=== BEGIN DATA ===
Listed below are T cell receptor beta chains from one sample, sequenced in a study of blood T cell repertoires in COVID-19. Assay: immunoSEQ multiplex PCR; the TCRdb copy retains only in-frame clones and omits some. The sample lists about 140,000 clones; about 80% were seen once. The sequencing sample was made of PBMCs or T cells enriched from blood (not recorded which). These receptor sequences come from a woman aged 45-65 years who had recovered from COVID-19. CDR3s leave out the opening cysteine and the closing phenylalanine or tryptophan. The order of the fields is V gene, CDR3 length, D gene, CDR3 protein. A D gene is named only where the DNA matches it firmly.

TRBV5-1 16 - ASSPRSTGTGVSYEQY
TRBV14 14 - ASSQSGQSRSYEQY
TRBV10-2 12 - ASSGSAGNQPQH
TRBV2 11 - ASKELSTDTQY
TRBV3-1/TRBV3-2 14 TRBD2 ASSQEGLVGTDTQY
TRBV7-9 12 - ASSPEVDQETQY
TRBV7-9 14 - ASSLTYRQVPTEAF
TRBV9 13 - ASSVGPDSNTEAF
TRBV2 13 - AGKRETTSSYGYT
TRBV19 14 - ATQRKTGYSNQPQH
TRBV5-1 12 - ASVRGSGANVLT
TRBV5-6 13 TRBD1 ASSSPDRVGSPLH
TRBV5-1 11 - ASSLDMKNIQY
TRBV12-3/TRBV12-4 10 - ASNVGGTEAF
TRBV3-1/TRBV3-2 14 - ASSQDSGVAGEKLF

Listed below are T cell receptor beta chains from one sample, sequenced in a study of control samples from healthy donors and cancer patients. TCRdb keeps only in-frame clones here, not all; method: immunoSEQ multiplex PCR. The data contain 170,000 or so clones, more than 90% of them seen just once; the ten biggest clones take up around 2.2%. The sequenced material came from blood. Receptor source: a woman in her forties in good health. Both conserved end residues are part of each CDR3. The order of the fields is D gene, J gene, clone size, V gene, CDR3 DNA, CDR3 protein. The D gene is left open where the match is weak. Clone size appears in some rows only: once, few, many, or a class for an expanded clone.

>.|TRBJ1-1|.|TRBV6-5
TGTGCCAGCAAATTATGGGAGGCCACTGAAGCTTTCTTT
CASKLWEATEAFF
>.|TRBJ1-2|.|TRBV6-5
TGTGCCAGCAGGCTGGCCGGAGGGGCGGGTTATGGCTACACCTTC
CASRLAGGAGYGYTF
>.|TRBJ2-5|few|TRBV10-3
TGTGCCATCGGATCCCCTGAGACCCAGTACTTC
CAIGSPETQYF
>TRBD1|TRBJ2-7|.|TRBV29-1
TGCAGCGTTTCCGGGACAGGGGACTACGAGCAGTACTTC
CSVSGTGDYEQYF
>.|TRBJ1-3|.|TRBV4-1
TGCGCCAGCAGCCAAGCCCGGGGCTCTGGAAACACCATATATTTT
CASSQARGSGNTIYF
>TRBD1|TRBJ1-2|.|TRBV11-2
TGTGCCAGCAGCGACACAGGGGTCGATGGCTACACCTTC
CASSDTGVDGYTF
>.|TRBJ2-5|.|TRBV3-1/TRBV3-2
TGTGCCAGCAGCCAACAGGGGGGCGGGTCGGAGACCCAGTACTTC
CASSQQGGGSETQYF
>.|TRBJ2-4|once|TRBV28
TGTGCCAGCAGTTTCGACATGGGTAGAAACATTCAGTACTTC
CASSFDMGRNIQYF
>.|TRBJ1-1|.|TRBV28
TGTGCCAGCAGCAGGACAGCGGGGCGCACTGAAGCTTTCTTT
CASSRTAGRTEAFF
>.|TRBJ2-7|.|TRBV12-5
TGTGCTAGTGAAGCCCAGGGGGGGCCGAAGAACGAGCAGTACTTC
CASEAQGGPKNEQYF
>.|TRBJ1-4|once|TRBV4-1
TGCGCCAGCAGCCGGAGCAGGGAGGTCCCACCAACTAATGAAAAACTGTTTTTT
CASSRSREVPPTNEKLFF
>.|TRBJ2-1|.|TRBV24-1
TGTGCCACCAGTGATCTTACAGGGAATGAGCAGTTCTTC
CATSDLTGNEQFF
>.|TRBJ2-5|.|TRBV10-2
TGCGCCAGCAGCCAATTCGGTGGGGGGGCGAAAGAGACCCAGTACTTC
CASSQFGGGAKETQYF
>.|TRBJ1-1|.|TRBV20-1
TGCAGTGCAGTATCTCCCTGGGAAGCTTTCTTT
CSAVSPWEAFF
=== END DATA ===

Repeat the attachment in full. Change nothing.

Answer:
Listed below are T cell receptor beta chains from one sample, sequenced in a study of blood T cell repertoires in COVID-19. Assay: immunoSEQ multiplex PCR; the TCRdb copy retains only in-frame clones and omits some. The sample lists about 140,000 clones; about 80% were seen once. The sequencing sample was made of PBMCs or T cells enriched from blood (not recorded which). These receptor sequences come from a woman aged 45-65 years who had recovered from COVID-19. CDR3s leave out the opening cysteine and the closing phenylalanine or tryptophan. The order of the fields is V gene, CDR3 length, D gene, CDR3 protein. A D gene is named only where the DNA matches it firmly.

TRBV5-1 16 - ASSPRSTGTGVSYEQY
TRBV14 14 - ASSQSGQSRSYEQY
TRBV10-2 12 - ASSGSAGNQPQH
TRBV2 11 - ASKELSTDTQY
TRBV3-1/TRBV3-2 14 TRBD2 ASSQEGLVGTDTQY
TRBV7-9 12 - ASSPEVDQETQY
TRBV7-9 14 - ASSLTYRQVPTEAF
TRBV9 13 - ASSVGPDSNTEAF
TRBV2 13 - AGKRETTSSYGYT
TRBV19 14 - ATQRKTGYSNQPQH
TRBV5-1 12 - ASVRGSGANVLT
TRBV5-6 13 TRBD1 ASSSPDRVGSPLH
TRBV5-1 11 - ASSLDMKNIQY
TRBV12-3/TRBV12-4 10 - ASNVGGTEAF
TRBV3-1/TRBV3-2 14 - ASSQDSGVAGEKLF

Listed below are T cell receptor beta chains from one sample, sequenced in a study of control samples from healthy donors and cancer patients. TCRdb keeps only in-frame clones here, not all; method: immunoSEQ multiplex PCR. The data contain 170,000 or so clones, more than 90% of them seen just once; the ten biggest clones take up around 2.2%. The sequenced material came from blood. Receptor source: a woman in her forties in good health. Both conserved end residues are part of each CDR3. The order of the fields is D gene, J gene, clone size, V gene, CDR3 DNA, CDR3 protein. The D gene is left open where the match is weak. Clone size appears in some rows only: once, few, many, or a class for an expanded clone.

>.|TRBJ1-1|.|TRBV6-5
TGTGCCAGCAAATTATGGGAGGCCACTGAAGCTTTCTTT
CASKLWEATEAFF
>.|TRBJ1-2|.|TRBV6-5
TGTGCCAGCAGGCTGGCCGGAGGGGCGGGTTATGGCTACACCTTC
CASRLAGGAGYGYTF
>.|TRBJ2-5|few|TRBV10-3
TGTGCCATCGGATCCCCTGAGACCCAGTACTTC
CAIGSPETQYF
>TRBD1|TRBJ2-7|.|TRBV29-1
TGCAGCGTTTCCGGGACAGGGGACTACGAGCAGTACTTC
CSVSGTGDYEQYF
>.|TRBJ1-3|.|TRBV4-1
TGCGCCAGCAGCCAAGCCCGGGGCTCTGGAAACACCATATATTTT
CASSQARGSGNTIYF
>TRBD1|TRBJ1-2|.|TRBV11-2
TGTGCCAGCAGCGACACAGGGGTCGATGGCTACACCTTC
CASSDTGVDGYTF
>.|TRBJ2-5|.|TRBV3-1/TRBV3-2
TGTGCCAGCAGCCAACAGGGGGGCGGGTCGGAGACCCAGTACTTC
CASSQQGGGSETQYF
>.|TRBJ2-4|once|TRBV28
TGTGCCAGCAGTTTCGACATGGGTAGAAACATTCAGTACTTC
CASSFDMGRNIQYF
>.|TRBJ1-1|.|TRBV28
TGTGCCAGCAGCAGGACAGCGGGGCGCACTGAAGCTTTCTTT
CASSRTAGRTEAFF
>.|TRBJ2-7|.|TRBV12-5
TGTGCTAGTGAAGCCCAGGGGGGGCCGAAGAACGAGCAGTACTTC
CASEAQGGPKNEQYF
>.|TRBJ1-4|once|TRBV4-1
TGCGCCAGCAGCCGGAGCAGGGAGGTCCCACCAACTAATGAAAAACTGTTTTTT
CASSRSREVPPTNEKLFF
>.|TRBJ2-1|.|TRBV24-1
TGTGCCACCAGTGATCTTACAGGGAATGAGCAGTTCTTC
CATSDLTGNEQFF
>.|TRBJ2-5|.|TRBV10-2
TGCGCCAGCAGCCAATTCGGTGGGGGGGCGAAAGAGACCCAGTACTTC
CASSQFGGGAKETQYF
>.|TRBJ1-1|.|TRBV20-1
TGCAGTGCAGTATCTCCCTGGGAAGCTTTCTTT
CSAVSPWEAFF